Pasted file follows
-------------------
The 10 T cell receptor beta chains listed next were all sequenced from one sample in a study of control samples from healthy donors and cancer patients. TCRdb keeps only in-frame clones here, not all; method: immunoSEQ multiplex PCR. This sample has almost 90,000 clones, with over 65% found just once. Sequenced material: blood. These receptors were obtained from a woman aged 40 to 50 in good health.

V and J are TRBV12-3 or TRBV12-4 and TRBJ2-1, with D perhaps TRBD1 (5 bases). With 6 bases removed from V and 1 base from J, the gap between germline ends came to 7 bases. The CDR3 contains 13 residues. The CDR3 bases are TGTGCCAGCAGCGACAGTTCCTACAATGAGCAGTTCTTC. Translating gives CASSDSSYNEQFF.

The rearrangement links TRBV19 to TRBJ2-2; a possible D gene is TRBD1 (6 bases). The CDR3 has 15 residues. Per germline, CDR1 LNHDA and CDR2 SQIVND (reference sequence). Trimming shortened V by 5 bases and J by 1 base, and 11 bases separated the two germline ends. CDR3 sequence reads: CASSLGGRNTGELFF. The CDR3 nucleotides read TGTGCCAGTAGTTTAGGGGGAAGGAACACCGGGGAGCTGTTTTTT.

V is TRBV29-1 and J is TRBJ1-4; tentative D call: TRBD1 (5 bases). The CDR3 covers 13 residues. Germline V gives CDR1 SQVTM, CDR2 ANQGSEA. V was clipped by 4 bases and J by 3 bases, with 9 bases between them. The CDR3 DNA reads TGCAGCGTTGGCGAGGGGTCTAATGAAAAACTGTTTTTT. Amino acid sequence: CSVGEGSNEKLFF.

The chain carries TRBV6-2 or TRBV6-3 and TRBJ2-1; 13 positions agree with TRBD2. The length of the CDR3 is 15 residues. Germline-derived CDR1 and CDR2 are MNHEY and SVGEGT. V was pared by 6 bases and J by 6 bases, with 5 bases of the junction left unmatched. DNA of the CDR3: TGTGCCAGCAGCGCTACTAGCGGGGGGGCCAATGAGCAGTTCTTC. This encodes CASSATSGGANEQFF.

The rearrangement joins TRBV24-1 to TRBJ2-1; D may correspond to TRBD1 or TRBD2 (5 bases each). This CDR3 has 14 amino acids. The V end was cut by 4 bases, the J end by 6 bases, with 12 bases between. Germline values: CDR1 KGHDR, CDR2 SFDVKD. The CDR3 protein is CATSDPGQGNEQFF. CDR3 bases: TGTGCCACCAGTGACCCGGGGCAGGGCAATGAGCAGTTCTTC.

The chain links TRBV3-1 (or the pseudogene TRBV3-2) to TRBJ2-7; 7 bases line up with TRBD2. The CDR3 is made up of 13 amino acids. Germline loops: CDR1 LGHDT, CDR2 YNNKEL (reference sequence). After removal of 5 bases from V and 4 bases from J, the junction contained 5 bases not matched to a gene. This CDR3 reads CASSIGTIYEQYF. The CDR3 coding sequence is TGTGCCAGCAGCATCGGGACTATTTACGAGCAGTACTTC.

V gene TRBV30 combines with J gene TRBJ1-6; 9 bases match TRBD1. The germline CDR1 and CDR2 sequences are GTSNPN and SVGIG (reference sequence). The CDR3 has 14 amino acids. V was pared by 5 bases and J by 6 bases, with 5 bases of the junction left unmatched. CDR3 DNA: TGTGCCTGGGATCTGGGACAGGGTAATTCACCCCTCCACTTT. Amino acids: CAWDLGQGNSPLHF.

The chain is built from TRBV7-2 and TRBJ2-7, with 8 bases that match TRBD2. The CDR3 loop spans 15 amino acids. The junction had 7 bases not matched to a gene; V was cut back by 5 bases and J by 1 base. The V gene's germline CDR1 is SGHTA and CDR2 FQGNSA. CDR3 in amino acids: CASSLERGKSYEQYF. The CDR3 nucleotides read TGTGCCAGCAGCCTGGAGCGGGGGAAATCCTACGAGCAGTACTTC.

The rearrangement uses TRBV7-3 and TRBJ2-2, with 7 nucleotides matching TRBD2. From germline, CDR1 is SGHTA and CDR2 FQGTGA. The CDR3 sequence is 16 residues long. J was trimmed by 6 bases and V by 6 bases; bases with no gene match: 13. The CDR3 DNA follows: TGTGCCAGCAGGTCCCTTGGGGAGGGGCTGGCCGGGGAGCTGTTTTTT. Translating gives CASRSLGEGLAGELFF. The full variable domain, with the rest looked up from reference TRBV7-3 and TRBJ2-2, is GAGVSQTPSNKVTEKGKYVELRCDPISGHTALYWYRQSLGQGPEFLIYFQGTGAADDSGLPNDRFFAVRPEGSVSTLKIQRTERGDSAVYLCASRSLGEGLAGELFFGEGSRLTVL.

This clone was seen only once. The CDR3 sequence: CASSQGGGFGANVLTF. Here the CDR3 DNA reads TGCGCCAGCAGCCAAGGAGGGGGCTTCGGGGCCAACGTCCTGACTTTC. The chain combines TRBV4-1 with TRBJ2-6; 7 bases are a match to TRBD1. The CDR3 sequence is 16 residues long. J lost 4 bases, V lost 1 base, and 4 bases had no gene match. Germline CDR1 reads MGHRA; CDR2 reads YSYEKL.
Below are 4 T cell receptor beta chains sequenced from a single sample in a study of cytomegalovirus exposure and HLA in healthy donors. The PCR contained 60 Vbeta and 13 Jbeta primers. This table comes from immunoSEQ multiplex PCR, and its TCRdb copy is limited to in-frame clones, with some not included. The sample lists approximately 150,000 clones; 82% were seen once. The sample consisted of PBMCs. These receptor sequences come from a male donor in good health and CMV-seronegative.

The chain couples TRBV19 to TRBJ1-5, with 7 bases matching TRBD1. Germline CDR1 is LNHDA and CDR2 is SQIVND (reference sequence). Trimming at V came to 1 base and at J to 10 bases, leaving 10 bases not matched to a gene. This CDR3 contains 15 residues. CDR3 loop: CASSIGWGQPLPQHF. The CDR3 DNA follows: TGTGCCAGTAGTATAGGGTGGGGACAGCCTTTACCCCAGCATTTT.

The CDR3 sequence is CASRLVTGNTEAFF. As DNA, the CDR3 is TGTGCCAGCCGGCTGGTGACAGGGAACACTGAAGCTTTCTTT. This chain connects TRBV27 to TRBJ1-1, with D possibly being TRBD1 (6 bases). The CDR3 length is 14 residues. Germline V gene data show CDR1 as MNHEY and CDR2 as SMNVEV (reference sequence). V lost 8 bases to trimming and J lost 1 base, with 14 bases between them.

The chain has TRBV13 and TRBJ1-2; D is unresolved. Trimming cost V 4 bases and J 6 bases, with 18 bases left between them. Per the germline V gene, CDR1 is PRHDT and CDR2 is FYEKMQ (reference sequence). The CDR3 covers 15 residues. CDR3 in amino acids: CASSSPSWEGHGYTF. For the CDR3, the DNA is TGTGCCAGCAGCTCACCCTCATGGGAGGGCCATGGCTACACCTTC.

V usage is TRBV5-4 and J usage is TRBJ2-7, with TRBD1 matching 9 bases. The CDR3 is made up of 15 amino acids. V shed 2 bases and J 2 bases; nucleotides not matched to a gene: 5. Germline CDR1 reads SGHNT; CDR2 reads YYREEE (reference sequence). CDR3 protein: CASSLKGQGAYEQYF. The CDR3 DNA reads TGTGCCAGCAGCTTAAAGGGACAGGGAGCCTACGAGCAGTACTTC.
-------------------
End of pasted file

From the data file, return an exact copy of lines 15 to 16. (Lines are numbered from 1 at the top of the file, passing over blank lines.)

The chain has TRBV13 and TRBJ1-2; D is unresolved. Trimming cost V 4 bases and J 6 bases, with 18 bases left between them. Per the germline V gene, CDR1 is PRHDT and CDR2 is FYEKMQ (reference sequence). The CDR3 covers 15 residues. CDR3 in amino acids: CASSSPSWEGHGYTF. For the CDR3, the DNA is TGTGCCAGCAGCTCACCCTCATGGGAGGGCCATGGCTACACCTTC.

V usage is TRBV5-4 and J usage is TRBJ2-7, with TRBD1 matching 9 bases. The CDR3 is made up of 15 amino acids. V shed 2 bases and J 2 bases; nucleotides not matched to a gene: 5. Germline CDR1 reads SGHNT; CDR2 reads YYREEE (reference sequence). CDR3 protein: CASSLKGQGAYEQYF. The CDR3 DNA reads TGTGCCAGCAGCTTAAAGGGACAGGGAGCCTACGAGCAGTACTTC.